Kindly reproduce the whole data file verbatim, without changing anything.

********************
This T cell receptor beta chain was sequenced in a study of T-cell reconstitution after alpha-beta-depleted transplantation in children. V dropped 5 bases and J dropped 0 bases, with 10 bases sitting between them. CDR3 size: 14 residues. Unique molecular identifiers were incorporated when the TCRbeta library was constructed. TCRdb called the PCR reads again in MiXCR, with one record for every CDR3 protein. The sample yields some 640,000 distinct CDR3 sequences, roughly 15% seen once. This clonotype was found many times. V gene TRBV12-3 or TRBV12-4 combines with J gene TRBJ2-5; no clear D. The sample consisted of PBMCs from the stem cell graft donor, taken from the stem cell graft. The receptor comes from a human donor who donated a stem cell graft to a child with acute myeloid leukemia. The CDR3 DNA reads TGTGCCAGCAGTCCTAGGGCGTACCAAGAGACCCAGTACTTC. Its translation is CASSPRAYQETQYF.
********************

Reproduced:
This T cell receptor beta chain was sequenced in a study of T-cell reconstitution after alpha-beta-depleted transplantation in children. V dropped 5 bases and J dropped 0 bases, with 10 bases sitting between them. CDR3 size: 14 residues. Unique molecular identifiers were incorporated when the TCRbeta library was constructed. TCRdb called the PCR reads again in MiXCR, with one record for every CDR3 protein. The sample yields some 640,000 distinct CDR3 sequences, roughly 15% seen once. This clonotype was found many times. V gene TRBV12-3 or TRBV12-4 combines with J gene TRBJ2-5; no clear D. The sample consisted of PBMCs from the stem cell graft donor, taken from the stem cell graft. The receptor comes from a human donor who donated a stem cell graft to a child with acute myeloid leukemia. The CDR3 DNA reads TGTGCCAGCAGTCCTAGGGCGTACCAAGAGACCCAGTACTTC. Its translation is CASSPRAYQETQYF.